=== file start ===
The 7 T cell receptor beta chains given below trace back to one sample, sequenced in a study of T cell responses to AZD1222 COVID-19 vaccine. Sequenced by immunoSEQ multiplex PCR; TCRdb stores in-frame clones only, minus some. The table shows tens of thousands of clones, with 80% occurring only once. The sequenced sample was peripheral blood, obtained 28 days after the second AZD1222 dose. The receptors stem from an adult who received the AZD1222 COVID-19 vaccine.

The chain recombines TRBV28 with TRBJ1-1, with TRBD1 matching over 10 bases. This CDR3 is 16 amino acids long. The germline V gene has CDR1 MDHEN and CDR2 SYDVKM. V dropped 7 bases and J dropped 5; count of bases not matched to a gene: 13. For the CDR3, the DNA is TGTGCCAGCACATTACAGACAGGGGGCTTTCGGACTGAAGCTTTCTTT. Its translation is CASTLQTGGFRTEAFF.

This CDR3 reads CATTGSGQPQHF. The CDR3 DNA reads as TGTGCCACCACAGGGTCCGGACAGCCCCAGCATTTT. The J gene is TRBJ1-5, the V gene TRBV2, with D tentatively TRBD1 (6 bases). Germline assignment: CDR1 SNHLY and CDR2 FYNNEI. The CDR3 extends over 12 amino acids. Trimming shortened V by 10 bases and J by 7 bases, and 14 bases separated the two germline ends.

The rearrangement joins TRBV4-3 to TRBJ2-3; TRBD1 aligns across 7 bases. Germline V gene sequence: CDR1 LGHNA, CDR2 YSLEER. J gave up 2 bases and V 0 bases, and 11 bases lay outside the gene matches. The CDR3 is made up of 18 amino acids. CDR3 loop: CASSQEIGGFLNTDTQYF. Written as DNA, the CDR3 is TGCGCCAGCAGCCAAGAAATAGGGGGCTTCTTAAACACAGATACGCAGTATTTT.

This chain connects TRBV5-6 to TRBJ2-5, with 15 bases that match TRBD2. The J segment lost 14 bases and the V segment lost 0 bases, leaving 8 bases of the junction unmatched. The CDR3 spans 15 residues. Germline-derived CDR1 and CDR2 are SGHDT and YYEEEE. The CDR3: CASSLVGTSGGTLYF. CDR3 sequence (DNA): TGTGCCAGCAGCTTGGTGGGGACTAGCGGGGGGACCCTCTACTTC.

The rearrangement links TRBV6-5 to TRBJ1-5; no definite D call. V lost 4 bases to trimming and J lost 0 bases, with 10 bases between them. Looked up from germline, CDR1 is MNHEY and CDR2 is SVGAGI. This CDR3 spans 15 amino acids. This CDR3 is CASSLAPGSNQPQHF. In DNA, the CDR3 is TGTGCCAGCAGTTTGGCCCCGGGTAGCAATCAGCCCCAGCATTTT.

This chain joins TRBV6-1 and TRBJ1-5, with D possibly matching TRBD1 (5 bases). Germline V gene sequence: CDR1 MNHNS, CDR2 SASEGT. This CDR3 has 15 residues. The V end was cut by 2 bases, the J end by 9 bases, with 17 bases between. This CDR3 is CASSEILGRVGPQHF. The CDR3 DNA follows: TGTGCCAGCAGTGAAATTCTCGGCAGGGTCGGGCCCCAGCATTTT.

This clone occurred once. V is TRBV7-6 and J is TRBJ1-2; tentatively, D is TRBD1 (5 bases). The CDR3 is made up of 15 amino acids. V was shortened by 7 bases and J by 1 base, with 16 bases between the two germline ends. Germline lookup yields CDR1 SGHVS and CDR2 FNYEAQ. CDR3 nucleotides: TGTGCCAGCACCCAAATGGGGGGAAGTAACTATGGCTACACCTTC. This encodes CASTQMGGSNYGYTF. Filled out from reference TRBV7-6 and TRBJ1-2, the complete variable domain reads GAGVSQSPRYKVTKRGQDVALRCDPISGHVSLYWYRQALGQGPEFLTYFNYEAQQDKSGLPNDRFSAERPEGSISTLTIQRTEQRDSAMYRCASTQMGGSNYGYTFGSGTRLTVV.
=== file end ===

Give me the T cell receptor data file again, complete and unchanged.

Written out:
The 7 T cell receptor beta chains given below trace back to one sample, sequenced in a study of T cell responses to AZD1222 COVID-19 vaccine. Sequenced by immunoSEQ multiplex PCR; TCRdb stores in-frame clones only, minus some. The table shows tens of thousands of clones, with 80% occurring only once. The sequenced sample was peripheral blood, obtained 28 days after the second AZD1222 dose. The receptors stem from an adult who received the AZD1222 COVID-19 vaccine.

The chain recombines TRBV28 with TRBJ1-1, with TRBD1 matching over 10 bases. This CDR3 is 16 amino acids long. The germline V gene has CDR1 MDHEN and CDR2 SYDVKM. V dropped 7 bases and J dropped 5; count of bases not matched to a gene: 13. For the CDR3, the DNA is TGTGCCAGCACATTACAGACAGGGGGCTTTCGGACTGAAGCTTTCTTT. Its translation is CASTLQTGGFRTEAFF.

This CDR3 reads CATTGSGQPQHF. The CDR3 DNA reads as TGTGCCACCACAGGGTCCGGACAGCCCCAGCATTTT. The J gene is TRBJ1-5, the V gene TRBV2, with D tentatively TRBD1 (6 bases). Germline assignment: CDR1 SNHLY and CDR2 FYNNEI. The CDR3 extends over 12 amino acids. Trimming shortened V by 10 bases and J by 7 bases, and 14 bases separated the two germline ends.

The rearrangement joins TRBV4-3 to TRBJ2-3; TRBD1 aligns across 7 bases. Germline V gene sequence: CDR1 LGHNA, CDR2 YSLEER. J gave up 2 bases and V 0 bases, and 11 bases lay outside the gene matches. The CDR3 is made up of 18 amino acids. CDR3 loop: CASSQEIGGFLNTDTQYF. Written as DNA, the CDR3 is TGCGCCAGCAGCCAAGAAATAGGGGGCTTCTTAAACACAGATACGCAGTATTTT.

This chain connects TRBV5-6 to TRBJ2-5, with 15 bases that match TRBD2. The J segment lost 14 bases and the V segment lost 0 bases, leaving 8 bases of the junction unmatched. The CDR3 spans 15 residues. Germline-derived CDR1 and CDR2 are SGHDT and YYEEEE. The CDR3: CASSLVGTSGGTLYF. CDR3 sequence (DNA): TGTGCCAGCAGCTTGGTGGGGACTAGCGGGGGGACCCTCTACTTC.

The rearrangement links TRBV6-5 to TRBJ1-5; no definite D call. V lost 4 bases to trimming and J lost 0 bases, with 10 bases between them. Looked up from germline, CDR1 is MNHEY and CDR2 is SVGAGI. This CDR3 spans 15 amino acids. This CDR3 is CASSLAPGSNQPQHF. In DNA, the CDR3 is TGTGCCAGCAGTTTGGCCCCGGGTAGCAATCAGCCCCAGCATTTT.

This chain joins TRBV6-1 and TRBJ1-5, with D possibly matching TRBD1 (5 bases). Germline V gene sequence: CDR1 MNHNS, CDR2 SASEGT. This CDR3 has 15 residues. The V end was cut by 2 bases, the J end by 9 bases, with 17 bases between. This CDR3 is CASSEILGRVGPQHF. The CDR3 DNA follows: TGTGCCAGCAGTGAAATTCTCGGCAGGGTCGGGCCCCAGCATTTT.

This clone occurred once. V is TRBV7-6 and J is TRBJ1-2; tentatively, D is TRBD1 (5 bases). The CDR3 is made up of 15 amino acids. V was shortened by 7 bases and J by 1 base, with 16 bases between the two germline ends. Germline lookup yields CDR1 SGHVS and CDR2 FNYEAQ. CDR3 nucleotides: TGTGCCAGCACCCAAATGGGGGGAAGTAACTATGGCTACACCTTC. This encodes CASTQMGGSNYGYTF. Filled out from reference TRBV7-6 and TRBJ1-2, the complete variable domain reads GAGVSQSPRYKVTKRGQDVALRCDPISGHVSLYWYRQALGQGPEFLTYFNYEAQQDKSGLPNDRFSAERPEGSISTLTIQRTEQRDSAMYRCASTQMGGSNYGYTFGSGTRLTVV.